Leaders of the powerhouse American women's team reached an agreement with USA Hockey on Tuesday night, ending their boycott just days before the world championships.
The agreement means the U.S. will defend its title at the international tournament in Plymouth, Mich., with its best talent on the ice.
"Our sport is the big winner today," said Meghan Duggan, the national squad's captain. "We stood up for what we thought was right and USA Hockey leadership listened. In the end, both sides came together."
The women had been at odds with national officials for more than a year, the two sides negotiating over issues that included compensation, funding for staff and junior development.
Duggan and her teammates had complained about inequitable treatment, contending they received less support than the men's program.
USA Hockey insisted it had devoted ample resources to make the women's program successful.
"Today reflects everyone coming together and compromising in order to reach a resolution for the betterment of the sport," said Jim Smith, president of USA Hockey.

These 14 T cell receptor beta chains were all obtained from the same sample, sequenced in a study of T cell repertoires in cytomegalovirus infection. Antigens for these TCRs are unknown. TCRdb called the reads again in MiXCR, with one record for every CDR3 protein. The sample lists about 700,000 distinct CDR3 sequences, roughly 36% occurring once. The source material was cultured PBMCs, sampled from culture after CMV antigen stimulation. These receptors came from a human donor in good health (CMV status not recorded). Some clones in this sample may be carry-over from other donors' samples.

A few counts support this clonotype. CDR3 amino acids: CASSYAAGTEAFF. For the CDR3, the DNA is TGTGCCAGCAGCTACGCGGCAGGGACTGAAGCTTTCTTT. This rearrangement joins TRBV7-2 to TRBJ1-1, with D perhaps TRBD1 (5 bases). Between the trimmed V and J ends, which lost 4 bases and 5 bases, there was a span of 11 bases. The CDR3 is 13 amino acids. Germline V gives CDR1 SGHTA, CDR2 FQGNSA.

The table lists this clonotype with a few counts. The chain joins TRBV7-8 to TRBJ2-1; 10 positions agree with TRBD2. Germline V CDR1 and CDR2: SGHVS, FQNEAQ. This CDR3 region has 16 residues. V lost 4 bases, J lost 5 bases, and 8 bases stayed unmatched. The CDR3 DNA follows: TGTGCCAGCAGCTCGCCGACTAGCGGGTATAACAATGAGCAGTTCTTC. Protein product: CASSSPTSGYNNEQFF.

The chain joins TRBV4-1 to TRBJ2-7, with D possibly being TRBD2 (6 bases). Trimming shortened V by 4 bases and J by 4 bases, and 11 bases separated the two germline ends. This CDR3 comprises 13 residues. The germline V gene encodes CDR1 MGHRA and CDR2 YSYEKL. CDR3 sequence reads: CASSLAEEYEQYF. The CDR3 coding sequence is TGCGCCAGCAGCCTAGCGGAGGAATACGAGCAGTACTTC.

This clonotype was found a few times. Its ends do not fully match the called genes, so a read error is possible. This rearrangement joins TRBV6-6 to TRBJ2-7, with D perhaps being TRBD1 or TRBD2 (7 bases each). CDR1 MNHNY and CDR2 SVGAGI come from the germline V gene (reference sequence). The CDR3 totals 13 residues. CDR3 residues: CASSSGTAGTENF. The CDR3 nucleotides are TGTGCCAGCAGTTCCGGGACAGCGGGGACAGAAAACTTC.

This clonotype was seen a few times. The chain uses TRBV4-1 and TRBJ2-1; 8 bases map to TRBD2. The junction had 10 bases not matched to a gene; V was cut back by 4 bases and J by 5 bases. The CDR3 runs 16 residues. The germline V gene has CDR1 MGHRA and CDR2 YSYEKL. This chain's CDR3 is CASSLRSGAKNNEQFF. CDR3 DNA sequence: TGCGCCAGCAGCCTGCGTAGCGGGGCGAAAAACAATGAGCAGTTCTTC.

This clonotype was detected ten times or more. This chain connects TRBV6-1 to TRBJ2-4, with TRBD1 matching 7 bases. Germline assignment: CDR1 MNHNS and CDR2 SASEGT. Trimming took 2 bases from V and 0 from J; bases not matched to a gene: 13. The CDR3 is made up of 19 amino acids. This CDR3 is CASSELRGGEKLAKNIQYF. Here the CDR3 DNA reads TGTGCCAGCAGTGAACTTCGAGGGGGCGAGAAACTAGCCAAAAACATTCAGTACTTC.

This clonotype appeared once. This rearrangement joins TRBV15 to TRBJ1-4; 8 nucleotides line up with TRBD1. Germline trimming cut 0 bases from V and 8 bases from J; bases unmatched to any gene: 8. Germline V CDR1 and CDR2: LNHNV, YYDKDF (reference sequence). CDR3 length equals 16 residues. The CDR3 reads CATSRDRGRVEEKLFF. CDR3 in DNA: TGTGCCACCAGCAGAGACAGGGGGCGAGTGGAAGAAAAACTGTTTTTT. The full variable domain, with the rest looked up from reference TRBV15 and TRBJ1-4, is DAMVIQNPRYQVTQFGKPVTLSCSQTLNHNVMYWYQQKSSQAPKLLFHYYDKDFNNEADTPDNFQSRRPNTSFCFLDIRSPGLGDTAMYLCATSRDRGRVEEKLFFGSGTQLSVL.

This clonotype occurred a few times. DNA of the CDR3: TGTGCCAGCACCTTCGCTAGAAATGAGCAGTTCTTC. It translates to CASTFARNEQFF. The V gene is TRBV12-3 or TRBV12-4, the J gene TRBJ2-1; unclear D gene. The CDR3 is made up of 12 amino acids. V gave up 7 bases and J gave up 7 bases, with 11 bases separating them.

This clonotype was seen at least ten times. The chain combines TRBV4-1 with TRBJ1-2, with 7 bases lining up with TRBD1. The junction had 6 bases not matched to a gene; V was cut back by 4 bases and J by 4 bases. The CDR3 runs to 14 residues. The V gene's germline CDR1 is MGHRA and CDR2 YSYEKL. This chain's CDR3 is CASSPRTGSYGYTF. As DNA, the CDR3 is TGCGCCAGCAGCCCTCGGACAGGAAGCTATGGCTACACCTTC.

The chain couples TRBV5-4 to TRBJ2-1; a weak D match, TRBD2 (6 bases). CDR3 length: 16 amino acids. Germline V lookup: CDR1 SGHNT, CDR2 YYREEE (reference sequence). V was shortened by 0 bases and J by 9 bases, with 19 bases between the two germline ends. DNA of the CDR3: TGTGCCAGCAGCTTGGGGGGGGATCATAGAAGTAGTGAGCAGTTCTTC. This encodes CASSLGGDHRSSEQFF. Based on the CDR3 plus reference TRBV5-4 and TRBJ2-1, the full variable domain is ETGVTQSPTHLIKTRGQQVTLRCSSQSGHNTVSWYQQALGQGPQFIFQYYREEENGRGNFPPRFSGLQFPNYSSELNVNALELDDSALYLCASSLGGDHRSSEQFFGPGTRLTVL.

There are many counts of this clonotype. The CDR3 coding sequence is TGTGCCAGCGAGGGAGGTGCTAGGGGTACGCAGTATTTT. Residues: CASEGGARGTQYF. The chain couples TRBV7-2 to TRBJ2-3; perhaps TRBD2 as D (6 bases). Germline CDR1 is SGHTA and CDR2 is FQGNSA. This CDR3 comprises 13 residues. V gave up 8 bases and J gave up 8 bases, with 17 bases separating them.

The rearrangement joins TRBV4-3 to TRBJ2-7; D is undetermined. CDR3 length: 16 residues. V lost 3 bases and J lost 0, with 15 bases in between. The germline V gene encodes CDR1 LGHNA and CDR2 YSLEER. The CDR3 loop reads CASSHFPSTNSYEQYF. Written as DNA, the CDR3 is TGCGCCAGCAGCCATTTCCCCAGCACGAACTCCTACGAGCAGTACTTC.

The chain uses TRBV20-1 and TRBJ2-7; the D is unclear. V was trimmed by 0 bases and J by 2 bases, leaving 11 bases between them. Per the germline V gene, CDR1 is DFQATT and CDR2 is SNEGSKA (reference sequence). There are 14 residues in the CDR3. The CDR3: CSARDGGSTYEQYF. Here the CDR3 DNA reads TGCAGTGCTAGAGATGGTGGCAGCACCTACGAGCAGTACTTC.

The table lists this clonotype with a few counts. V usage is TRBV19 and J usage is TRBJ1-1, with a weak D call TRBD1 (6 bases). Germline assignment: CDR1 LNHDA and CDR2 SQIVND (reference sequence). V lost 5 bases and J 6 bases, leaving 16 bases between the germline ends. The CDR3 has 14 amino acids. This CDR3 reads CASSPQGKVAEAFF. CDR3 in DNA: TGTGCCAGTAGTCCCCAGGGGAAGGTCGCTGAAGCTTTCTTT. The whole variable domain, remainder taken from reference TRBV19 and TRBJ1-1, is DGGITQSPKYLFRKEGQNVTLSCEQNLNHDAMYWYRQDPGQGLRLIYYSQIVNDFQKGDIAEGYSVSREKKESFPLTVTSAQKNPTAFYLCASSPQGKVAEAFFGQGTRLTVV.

Both parties agreed not to disclose terms of the four-year deal, saying only that it included the creation of a Women's High Performance Advisory Group composed of staff, current and former players and volunteers.
The new group will meet regularly "to assist USA Hockey in effort to advance girls' and women's hockey in all areas."
The U.S. women have won a string of world titles and have earned medals in every Winter Games since their sport was added to the Olympics in 1998.
Players agreed to report for practice on Thursday and will face off against Canada in their first game on Friday.
"This is an inspirational time and we're excited to get back on the ice and represent our country," veteran forward Hilary Knight said.